My late father-in-law was brought up on a dairy farm and hand milked cows when he was just a schoolboy.
On Friday I visited a robotic dairy in north Bucks and watched cows literallybeing milked by robots.
In the decades spanning that enormous leap from hand milking to robotic milking there have been many stages inbetween, and of course the dairy isn’t the only place where enormous changes have taken place. Modern farming is a highly technical place.
I was quite surprised to see how calm the cows were on Clive Pullin’s farm as they stood in the stalls and waited for the automated clusters to pop onto their teats.
Just like people, cows are not identical and their udders can differ quite dramatically.
I was informed by George, Mr Pullin’s 15-year-old son, that the specification for each cow had to be manually set up, so that the robot can remember the position of their teats.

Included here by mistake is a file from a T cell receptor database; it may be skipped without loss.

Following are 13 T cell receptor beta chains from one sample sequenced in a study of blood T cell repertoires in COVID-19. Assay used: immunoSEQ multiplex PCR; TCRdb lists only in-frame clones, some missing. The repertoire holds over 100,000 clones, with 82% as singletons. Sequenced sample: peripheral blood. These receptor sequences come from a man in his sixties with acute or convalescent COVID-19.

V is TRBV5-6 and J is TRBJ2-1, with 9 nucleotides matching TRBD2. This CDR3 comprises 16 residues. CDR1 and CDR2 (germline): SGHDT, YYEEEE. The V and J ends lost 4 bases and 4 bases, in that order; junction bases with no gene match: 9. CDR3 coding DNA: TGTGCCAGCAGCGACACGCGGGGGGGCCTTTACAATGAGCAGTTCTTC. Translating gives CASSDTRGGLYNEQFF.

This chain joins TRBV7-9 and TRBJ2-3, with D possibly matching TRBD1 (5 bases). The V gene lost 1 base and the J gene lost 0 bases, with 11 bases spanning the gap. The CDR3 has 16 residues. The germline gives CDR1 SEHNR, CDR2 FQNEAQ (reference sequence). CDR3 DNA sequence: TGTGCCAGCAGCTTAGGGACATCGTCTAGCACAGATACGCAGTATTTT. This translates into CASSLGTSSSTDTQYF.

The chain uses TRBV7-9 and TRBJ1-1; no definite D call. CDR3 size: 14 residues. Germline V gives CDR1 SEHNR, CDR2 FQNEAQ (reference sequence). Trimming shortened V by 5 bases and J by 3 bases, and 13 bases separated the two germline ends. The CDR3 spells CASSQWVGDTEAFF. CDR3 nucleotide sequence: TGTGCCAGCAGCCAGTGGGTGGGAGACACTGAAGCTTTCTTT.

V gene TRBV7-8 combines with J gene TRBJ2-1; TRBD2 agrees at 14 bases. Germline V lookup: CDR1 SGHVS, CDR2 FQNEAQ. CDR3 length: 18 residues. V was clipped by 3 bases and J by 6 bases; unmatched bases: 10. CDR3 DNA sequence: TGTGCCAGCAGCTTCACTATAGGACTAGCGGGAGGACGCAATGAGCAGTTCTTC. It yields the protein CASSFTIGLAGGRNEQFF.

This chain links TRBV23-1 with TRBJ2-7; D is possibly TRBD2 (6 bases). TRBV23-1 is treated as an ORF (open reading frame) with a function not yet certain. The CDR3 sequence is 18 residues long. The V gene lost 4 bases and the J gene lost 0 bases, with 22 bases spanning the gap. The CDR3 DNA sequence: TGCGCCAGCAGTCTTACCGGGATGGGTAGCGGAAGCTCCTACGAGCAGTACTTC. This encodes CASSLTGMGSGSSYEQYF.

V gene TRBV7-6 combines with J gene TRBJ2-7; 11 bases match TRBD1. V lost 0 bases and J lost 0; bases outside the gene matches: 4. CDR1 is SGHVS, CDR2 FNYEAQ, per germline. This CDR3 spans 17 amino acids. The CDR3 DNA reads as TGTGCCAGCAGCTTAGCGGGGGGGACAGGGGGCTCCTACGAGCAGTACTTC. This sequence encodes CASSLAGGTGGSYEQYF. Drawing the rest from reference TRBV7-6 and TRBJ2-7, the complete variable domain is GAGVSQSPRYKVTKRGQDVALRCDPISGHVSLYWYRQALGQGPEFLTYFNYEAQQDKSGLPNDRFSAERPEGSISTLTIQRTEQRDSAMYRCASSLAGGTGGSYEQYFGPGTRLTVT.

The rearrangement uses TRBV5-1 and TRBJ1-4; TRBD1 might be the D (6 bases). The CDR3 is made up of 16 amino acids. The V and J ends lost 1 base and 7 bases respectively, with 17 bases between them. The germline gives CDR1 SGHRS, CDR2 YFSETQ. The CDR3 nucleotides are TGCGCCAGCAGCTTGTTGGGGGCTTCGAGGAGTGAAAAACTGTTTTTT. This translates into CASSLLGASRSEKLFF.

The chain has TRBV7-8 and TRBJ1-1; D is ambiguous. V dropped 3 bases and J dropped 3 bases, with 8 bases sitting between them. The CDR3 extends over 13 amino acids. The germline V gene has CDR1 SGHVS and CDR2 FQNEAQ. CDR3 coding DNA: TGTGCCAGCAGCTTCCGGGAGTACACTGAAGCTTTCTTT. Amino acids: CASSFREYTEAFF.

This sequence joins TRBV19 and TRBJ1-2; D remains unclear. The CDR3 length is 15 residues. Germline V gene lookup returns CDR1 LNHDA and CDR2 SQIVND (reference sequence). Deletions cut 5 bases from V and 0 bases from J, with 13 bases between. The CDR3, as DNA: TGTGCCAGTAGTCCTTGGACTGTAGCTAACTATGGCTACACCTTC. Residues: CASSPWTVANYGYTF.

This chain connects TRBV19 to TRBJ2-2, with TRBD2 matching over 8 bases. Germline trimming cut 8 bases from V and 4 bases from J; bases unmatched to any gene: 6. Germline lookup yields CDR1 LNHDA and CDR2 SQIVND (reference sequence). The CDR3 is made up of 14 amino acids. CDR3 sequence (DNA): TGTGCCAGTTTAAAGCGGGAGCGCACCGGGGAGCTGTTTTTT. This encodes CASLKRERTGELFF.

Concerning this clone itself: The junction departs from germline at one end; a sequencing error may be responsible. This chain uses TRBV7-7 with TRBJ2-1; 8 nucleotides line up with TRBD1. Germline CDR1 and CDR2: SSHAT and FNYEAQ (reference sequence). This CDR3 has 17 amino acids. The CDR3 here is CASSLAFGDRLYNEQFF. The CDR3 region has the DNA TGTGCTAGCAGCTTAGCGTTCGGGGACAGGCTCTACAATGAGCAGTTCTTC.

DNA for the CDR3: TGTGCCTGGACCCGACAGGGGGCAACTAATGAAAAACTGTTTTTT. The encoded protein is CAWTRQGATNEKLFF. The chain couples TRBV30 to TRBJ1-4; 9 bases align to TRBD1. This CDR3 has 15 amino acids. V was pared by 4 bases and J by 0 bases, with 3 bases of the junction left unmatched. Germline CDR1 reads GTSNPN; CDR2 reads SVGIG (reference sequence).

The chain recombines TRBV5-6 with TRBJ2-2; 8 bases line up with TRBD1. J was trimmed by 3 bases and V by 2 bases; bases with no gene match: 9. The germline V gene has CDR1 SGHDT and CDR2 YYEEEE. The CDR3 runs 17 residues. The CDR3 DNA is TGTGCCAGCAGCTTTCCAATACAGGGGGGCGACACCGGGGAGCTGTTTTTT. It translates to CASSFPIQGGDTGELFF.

The cows each wear a digital electronic reader around their necks, which the robot recognises as they enter the stall.
Ironically the robotic system allows the cows to be milked in a more natural way. Because instead of building up heavy udders of milk to be relieved twice a day at set times, they chose themselves when to go into the dairy and can be milked up to four times a day.
Of course the system is not without its problems – what system is?
But I’m sure my father-in-law would have been fascinated to see what is going on on dairy farms these days.